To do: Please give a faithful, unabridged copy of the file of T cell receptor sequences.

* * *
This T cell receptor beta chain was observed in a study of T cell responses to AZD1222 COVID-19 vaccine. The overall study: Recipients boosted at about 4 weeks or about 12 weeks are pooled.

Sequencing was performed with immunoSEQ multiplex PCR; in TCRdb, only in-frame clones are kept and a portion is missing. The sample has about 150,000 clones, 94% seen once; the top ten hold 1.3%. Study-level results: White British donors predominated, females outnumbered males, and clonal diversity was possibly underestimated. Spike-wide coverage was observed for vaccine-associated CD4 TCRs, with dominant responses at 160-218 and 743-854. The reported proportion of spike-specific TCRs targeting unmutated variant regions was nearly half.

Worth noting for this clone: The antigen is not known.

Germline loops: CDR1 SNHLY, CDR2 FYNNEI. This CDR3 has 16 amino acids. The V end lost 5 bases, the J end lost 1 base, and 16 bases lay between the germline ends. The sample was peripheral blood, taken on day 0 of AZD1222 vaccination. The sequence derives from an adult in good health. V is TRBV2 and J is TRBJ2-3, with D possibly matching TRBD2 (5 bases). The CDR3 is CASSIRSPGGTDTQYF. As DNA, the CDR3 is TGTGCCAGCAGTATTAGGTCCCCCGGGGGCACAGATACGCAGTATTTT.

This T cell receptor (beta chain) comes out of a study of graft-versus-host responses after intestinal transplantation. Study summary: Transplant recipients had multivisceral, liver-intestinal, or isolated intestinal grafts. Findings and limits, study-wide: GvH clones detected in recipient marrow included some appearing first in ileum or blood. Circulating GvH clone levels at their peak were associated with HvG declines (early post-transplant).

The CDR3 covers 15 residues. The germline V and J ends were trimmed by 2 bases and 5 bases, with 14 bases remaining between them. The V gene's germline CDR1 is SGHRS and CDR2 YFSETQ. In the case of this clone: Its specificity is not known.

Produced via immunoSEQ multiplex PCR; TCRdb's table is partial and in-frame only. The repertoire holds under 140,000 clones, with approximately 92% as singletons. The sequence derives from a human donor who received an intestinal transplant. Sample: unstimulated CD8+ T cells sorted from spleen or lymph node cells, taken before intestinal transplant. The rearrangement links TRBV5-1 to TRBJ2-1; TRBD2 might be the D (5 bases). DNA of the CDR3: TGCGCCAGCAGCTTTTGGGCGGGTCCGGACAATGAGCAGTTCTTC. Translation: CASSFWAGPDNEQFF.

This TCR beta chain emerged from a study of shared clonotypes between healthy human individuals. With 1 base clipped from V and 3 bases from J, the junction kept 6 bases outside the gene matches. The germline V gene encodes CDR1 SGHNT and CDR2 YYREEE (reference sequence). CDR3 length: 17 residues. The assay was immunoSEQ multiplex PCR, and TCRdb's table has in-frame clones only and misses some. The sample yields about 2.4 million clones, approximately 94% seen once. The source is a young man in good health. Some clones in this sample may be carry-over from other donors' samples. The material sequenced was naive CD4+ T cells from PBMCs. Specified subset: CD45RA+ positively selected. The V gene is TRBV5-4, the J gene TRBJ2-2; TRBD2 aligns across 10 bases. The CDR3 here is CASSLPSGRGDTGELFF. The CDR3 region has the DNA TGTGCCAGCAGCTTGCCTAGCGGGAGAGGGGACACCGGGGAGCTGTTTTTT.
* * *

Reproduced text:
This T cell receptor beta chain was observed in a study of T cell responses to AZD1222 COVID-19 vaccine. The overall study: Recipients boosted at about 4 weeks or about 12 weeks are pooled.

Sequencing was performed with immunoSEQ multiplex PCR; in TCRdb, only in-frame clones are kept and a portion is missing. The sample has about 150,000 clones, 94% seen once; the top ten hold 1.3%. Study-level results: White British donors predominated, females outnumbered males, and clonal diversity was possibly underestimated. Spike-wide coverage was observed for vaccine-associated CD4 TCRs, with dominant responses at 160-218 and 743-854. The reported proportion of spike-specific TCRs targeting unmutated variant regions was nearly half.

Worth noting for this clone: The antigen is not known.

Germline loops: CDR1 SNHLY, CDR2 FYNNEI. This CDR3 has 16 amino acids. The V end lost 5 bases, the J end lost 1 base, and 16 bases lay between the germline ends. The sample was peripheral blood, taken on day 0 of AZD1222 vaccination. The sequence derives from an adult in good health. V is TRBV2 and J is TRBJ2-3, with D possibly matching TRBD2 (5 bases). The CDR3 is CASSIRSPGGTDTQYF. As DNA, the CDR3 is TGTGCCAGCAGTATTAGGTCCCCCGGGGGCACAGATACGCAGTATTTT.

This T cell receptor (beta chain) comes out of a study of graft-versus-host responses after intestinal transplantation. Study summary: Transplant recipients had multivisceral, liver-intestinal, or isolated intestinal grafts. Findings and limits, study-wide: GvH clones detected in recipient marrow included some appearing first in ileum or blood. Circulating GvH clone levels at their peak were associated with HvG declines (early post-transplant).

The CDR3 covers 15 residues. The germline V and J ends were trimmed by 2 bases and 5 bases, with 14 bases remaining between them. The V gene's germline CDR1 is SGHRS and CDR2 YFSETQ. In the case of this clone: Its specificity is not known.

Produced via immunoSEQ multiplex PCR; TCRdb's table is partial and in-frame only. The repertoire holds under 140,000 clones, with approximately 92% as singletons. The sequence derives from a human donor who received an intestinal transplant. Sample: unstimulated CD8+ T cells sorted from spleen or lymph node cells, taken before intestinal transplant. The rearrangement links TRBV5-1 to TRBJ2-1; TRBD2 might be the D (5 bases). DNA of the CDR3: TGCGCCAGCAGCTTTTGGGCGGGTCCGGACAATGAGCAGTTCTTC. Translation: CASSFWAGPDNEQFF.

This TCR beta chain emerged from a study of shared clonotypes between healthy human individuals. With 1 base clipped from V and 3 bases from J, the junction kept 6 bases outside the gene matches. The germline V gene encodes CDR1 SGHNT and CDR2 YYREEE (reference sequence). CDR3 length: 17 residues. The assay was immunoSEQ multiplex PCR, and TCRdb's table has in-frame clones only and misses some. The sample yields about 2.4 million clones, approximately 94% seen once. The source is a young man in good health. Some clones in this sample may be carry-over from other donors' samples. The material sequenced was naive CD4+ T cells from PBMCs. Specified subset: CD45RA+ positively selected. The V gene is TRBV5-4, the J gene TRBJ2-2; TRBD2 aligns across 10 bases. The CDR3 here is CASSLPSGRGDTGELFF. The CDR3 region has the DNA TGTGCCAGCAGCTTGCCTAGCGGGAGAGGGGACACCGGGGAGCTGTTTTTT.